When you’re in a relationship, it’s not just physical intimacy that matters. It’s also not just about working out your finances and figuring out who does what household chores. Keeping your partner happy in your relationship should involve providing them with emotional and mental support, and this applies to both parties.
According to Her World’s What Women Want Survey 2020, women spend disproportionately more time on household chores (59 per cent overall) and caregiving duties (67 per cent overall) than men, regardless of age group, education level, job position, and weekly work hours. Notably, the burden of household chores is most prevalent among women aged between 40 and 49.
You might think that dividing the chores more equally would be the most straightforward solution. But get this: The survey also found that what women want most is for their partners to provide emotional and mental support.
Overall, 50 per cent of women surveyed wanted this, compared with 43 per cent for household chores, 31 per cent for caregiving duties and 29 per cent for finances. This underscores the importance of emotional and mental health in relationships.
The importance of emotional and mental support
Having emotional and mental support from your partner is beneficial for your relationship. Jean XM Chen, counsellor and director at Relationship Matters, explains that such support is a form of care: “It can be a comfort after a day of hard work, an affirmation for good work, an encouragement for down times and a shelter for difficult times.”
Cristina Gonzalez, psychologist at Alliance Counselling, describes emotional support as comprising many different aspects like empathy, validation, acceptance and care.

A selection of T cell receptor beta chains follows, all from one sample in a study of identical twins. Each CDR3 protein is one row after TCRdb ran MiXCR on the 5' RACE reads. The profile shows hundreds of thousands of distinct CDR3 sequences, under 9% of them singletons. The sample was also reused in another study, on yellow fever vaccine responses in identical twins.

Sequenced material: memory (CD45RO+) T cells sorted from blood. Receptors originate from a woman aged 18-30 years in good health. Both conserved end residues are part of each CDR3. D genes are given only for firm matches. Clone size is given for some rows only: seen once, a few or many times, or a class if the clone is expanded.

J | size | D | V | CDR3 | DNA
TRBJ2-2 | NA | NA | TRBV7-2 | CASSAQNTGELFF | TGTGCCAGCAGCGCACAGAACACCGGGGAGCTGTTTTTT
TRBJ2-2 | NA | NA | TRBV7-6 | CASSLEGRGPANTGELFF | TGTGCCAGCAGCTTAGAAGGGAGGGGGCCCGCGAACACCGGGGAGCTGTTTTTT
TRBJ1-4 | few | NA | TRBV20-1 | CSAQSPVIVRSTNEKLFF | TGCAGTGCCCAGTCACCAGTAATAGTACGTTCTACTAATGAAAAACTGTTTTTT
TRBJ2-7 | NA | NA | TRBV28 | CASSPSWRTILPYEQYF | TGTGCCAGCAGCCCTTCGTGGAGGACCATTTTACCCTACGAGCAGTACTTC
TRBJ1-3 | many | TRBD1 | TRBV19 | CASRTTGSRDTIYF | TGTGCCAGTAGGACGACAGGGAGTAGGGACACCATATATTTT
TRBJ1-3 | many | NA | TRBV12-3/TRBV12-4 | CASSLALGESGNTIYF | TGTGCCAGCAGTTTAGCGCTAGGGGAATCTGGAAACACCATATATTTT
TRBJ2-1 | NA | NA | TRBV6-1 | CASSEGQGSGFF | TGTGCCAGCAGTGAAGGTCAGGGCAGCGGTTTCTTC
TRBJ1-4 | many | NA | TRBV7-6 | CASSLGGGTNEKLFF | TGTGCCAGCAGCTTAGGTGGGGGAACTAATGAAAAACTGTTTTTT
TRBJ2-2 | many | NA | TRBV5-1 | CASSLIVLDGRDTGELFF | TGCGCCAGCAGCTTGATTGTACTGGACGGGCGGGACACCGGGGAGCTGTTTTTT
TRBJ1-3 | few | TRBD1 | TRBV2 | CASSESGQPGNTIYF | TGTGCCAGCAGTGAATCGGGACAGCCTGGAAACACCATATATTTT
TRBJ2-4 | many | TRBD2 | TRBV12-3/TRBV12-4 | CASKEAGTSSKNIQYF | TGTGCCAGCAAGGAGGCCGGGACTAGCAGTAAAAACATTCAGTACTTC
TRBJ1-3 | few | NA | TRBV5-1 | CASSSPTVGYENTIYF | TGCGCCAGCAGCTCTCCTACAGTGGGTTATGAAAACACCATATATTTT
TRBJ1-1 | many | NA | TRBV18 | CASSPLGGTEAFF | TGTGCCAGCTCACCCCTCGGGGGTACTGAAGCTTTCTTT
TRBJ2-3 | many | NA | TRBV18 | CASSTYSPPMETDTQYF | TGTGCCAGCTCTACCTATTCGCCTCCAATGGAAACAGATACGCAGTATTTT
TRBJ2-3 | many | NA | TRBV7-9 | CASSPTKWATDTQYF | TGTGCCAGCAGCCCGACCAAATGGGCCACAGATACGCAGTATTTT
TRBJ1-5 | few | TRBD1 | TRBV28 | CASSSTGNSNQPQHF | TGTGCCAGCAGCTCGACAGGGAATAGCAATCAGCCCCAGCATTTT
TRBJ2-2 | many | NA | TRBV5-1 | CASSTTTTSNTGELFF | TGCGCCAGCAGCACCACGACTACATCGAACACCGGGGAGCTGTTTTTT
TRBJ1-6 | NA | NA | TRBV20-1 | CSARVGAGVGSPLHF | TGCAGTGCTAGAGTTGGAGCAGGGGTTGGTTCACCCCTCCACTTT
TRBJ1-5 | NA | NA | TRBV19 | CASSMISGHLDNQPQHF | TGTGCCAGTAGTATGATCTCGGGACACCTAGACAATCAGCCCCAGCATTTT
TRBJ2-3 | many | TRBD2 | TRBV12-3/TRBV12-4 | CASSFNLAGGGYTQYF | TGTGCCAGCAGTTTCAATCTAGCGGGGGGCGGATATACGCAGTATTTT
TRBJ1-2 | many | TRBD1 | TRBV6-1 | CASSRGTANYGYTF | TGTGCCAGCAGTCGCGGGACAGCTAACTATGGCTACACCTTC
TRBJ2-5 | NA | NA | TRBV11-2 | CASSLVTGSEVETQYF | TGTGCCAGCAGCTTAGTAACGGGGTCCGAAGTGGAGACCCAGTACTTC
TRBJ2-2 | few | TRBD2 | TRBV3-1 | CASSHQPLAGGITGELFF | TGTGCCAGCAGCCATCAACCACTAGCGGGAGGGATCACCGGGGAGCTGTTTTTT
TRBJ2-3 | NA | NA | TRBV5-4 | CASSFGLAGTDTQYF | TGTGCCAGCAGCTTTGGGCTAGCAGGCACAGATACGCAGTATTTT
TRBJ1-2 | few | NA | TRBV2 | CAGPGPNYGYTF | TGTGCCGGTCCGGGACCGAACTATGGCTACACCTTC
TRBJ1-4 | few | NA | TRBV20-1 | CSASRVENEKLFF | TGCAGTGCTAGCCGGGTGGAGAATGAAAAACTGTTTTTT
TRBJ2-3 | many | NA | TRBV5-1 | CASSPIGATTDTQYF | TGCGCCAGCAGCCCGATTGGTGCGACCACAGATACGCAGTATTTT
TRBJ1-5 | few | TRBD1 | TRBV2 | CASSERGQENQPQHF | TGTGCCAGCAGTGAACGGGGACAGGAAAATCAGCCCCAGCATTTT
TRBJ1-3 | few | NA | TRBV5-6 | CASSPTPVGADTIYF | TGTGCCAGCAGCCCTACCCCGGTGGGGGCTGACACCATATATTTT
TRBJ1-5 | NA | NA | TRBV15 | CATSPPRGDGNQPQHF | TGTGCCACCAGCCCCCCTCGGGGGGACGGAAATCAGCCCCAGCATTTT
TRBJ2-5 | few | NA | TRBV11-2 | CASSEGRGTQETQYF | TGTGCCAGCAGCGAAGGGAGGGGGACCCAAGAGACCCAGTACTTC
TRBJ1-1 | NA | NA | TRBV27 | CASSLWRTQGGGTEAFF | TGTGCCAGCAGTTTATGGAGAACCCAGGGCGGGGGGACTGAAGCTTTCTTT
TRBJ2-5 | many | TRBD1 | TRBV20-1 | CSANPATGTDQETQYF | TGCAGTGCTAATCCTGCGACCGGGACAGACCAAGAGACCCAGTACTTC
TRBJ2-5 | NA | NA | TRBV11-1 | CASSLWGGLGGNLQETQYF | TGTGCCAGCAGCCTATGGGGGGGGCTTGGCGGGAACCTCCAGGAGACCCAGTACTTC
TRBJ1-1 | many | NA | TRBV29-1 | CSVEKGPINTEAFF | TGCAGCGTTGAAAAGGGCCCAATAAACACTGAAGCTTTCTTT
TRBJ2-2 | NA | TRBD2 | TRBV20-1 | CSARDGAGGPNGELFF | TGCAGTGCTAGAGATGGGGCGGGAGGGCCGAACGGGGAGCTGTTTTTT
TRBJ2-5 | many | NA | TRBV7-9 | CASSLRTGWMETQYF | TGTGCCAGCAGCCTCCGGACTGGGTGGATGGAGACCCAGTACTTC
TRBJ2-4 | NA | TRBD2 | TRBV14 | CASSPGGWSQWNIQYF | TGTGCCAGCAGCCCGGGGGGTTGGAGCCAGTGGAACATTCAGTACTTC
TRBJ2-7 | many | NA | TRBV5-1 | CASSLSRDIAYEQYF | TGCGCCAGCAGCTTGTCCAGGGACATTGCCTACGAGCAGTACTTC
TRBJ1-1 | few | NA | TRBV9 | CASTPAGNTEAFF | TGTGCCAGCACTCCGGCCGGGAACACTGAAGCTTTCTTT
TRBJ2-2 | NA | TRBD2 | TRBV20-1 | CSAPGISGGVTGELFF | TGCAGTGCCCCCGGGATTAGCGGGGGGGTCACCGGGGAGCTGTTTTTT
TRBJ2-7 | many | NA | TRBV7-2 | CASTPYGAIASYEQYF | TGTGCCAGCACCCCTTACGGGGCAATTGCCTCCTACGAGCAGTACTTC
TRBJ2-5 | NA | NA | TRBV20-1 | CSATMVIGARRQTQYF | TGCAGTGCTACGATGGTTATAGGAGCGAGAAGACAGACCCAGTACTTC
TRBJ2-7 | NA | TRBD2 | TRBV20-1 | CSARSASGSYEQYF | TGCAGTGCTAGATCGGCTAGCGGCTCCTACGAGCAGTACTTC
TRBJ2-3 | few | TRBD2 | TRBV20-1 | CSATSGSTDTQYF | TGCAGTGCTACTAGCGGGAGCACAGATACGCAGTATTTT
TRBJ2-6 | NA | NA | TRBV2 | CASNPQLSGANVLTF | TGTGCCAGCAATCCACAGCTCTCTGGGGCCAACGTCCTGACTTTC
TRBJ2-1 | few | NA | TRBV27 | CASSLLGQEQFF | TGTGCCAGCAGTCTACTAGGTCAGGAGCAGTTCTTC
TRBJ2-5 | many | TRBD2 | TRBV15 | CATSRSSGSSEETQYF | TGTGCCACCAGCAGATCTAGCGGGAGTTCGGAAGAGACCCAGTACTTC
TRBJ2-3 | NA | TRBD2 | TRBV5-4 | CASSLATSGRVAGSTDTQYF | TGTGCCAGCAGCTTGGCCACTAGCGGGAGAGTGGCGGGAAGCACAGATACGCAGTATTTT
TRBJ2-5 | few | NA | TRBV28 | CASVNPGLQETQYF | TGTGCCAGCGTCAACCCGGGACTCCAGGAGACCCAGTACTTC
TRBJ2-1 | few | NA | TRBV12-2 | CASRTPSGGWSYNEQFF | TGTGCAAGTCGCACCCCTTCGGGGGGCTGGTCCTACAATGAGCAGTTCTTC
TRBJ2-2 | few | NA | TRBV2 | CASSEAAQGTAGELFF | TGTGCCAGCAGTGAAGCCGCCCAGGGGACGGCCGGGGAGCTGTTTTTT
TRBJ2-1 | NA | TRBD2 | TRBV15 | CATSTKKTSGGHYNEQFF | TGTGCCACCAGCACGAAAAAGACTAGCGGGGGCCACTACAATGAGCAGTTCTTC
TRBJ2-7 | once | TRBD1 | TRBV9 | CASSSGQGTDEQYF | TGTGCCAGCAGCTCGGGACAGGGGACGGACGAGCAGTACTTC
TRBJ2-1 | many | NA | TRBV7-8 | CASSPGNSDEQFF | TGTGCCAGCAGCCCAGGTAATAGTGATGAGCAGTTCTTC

“In a good relationship, both partners feel that the other is a good source of support,” she adds. “When we show support to our partner in any of the above different ways, we build bonding; we are making the other feel that he or she is safe in the relationship.
We build a space of togetherness where both are accepted and in this space of safety, we can be ourselves with our strengths and our flaws. Feeling emotionally supported decreases fears and brings an opportunity to grow as a person, becoming a better version of ourselves.”
Here are some ways your partner can show emotional and mental support.
1. Give a hug
“If a picture can speak a thousand words, a hug can lift a thousand worries. If your partner is feeling low, a warm hug or a cuddle can create a safe haven,” says Jean.
2. Be an active listening ear
Jean advises to identify and convey to her the most poignant feeling that she is experiencing as she explains her situation to you. The most poignant feeling usually changes from anger to a more vulnerable feeling as she continues to narrate with your emotional support.
Validating her feelings by letting her know that her feelings make sense to you in the context of the situation can be very helpful. This may not mean that you agree with her (as no two persons can be the same), but that you can understand where she is coming from.
3. Communication is key